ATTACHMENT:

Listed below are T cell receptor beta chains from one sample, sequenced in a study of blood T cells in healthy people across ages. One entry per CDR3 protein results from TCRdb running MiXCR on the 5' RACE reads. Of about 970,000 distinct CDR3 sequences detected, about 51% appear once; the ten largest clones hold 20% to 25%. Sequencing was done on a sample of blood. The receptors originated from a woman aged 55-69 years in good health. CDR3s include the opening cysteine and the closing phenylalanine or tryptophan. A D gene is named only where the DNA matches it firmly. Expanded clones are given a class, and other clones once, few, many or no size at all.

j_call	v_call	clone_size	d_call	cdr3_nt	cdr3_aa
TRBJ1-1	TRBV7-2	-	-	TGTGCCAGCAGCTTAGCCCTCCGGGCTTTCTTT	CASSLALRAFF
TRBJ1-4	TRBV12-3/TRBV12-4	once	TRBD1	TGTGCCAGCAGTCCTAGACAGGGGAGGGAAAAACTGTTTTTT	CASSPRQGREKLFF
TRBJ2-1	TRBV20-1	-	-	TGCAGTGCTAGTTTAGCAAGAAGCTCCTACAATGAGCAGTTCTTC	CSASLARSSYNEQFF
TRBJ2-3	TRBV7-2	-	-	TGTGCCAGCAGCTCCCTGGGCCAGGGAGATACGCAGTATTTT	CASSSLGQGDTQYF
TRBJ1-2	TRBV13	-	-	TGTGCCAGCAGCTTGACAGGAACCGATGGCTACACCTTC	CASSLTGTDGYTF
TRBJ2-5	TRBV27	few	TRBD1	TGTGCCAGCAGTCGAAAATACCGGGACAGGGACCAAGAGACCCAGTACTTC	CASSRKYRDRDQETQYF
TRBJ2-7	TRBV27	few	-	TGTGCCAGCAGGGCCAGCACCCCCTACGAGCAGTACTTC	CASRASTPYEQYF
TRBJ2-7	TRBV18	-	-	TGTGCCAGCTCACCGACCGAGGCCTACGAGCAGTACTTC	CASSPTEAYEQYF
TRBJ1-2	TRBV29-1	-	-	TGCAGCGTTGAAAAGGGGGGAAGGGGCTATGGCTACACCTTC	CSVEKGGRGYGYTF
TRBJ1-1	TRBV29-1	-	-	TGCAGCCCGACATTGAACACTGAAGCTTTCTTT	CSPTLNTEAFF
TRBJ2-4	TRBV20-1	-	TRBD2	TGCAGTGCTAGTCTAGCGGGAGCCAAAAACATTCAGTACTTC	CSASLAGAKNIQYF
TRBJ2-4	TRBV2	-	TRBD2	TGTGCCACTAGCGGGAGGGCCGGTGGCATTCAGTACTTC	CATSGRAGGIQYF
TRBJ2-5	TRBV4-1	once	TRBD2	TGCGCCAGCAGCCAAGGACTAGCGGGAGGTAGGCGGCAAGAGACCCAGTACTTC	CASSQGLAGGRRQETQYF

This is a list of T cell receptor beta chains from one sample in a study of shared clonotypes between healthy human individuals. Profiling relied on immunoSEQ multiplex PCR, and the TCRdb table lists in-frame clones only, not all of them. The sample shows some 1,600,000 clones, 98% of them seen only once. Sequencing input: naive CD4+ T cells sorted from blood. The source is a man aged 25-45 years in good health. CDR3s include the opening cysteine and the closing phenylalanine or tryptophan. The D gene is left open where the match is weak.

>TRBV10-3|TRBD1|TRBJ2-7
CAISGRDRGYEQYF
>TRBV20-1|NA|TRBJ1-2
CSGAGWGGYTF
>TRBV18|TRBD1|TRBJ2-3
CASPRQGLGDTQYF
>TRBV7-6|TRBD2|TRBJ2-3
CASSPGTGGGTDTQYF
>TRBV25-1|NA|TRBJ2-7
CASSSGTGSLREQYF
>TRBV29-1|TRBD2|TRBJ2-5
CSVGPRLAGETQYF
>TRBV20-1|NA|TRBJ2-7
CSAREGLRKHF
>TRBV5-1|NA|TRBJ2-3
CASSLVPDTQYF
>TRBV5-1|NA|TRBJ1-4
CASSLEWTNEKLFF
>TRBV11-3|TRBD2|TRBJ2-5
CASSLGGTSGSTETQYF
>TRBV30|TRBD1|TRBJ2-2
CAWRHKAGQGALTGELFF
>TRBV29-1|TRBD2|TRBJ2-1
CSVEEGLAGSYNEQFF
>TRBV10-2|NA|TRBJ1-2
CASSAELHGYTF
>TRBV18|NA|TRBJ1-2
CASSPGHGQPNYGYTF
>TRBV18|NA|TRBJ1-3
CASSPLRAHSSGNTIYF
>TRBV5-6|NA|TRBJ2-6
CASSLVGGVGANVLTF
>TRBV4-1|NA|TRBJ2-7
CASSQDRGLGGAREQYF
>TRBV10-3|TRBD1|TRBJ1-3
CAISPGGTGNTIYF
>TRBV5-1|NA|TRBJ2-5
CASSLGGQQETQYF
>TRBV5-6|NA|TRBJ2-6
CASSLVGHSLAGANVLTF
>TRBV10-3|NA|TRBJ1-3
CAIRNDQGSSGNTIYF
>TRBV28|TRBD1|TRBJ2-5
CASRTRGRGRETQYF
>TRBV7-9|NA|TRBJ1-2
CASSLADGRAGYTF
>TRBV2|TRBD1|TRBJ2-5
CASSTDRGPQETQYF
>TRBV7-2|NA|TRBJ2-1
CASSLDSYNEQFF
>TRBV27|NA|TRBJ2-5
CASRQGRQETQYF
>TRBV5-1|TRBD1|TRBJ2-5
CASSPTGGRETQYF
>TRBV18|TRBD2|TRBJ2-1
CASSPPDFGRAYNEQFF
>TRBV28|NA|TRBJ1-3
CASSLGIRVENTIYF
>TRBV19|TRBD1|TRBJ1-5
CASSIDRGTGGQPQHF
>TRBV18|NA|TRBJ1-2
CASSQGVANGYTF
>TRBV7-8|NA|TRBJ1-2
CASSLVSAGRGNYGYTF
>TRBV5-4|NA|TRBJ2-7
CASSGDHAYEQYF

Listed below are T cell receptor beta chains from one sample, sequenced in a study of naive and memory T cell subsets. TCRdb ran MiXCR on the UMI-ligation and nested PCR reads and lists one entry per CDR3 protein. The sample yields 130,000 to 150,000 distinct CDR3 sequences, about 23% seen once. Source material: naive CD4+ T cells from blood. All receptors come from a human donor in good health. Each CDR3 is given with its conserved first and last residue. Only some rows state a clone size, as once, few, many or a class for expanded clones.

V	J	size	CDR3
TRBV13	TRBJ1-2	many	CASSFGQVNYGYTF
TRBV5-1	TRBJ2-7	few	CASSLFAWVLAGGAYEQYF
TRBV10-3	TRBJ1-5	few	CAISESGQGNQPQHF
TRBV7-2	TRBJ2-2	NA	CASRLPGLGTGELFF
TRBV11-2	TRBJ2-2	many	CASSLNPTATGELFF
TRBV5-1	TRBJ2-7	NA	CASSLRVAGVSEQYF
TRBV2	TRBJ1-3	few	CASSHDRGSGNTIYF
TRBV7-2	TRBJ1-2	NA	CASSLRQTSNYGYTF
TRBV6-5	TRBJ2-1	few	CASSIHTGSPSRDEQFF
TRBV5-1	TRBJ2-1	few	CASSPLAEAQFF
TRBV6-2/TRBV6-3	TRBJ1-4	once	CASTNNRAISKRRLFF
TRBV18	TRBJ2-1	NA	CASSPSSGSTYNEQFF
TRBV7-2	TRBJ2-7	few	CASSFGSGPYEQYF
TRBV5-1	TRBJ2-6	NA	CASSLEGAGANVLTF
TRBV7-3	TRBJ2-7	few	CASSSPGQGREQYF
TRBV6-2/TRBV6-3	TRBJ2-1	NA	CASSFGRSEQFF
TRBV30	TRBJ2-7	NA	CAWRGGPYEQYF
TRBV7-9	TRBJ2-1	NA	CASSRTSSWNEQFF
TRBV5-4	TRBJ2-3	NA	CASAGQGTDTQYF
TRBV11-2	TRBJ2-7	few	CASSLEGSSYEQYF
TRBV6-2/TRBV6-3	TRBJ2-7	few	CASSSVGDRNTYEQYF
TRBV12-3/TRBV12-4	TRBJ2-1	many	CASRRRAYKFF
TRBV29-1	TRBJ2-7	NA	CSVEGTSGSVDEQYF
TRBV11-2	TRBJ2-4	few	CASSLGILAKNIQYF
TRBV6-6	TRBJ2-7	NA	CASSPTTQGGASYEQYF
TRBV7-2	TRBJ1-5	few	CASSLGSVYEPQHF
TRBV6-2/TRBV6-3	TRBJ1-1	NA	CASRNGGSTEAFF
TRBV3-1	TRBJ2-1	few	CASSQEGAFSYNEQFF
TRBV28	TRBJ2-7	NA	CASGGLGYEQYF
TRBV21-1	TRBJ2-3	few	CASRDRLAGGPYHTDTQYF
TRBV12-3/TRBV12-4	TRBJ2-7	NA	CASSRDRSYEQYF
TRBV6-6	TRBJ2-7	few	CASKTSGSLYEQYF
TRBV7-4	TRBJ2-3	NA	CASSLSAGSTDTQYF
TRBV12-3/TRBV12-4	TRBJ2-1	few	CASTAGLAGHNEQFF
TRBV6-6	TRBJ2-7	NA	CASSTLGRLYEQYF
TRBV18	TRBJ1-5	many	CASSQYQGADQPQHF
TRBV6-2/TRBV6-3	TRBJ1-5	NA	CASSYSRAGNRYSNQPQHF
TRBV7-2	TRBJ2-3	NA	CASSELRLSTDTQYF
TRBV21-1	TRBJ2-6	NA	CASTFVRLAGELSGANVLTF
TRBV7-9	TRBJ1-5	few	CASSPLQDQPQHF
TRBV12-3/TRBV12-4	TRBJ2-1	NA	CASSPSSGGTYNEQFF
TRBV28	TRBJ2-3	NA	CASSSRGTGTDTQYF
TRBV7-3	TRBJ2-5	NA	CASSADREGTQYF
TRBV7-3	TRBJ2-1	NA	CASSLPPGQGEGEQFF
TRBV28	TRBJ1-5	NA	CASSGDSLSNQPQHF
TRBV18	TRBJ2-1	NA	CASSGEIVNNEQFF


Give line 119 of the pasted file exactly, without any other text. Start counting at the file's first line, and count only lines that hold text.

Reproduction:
TRBV6-6	TRBJ2-7	NA	CASSTLGRLYEQYF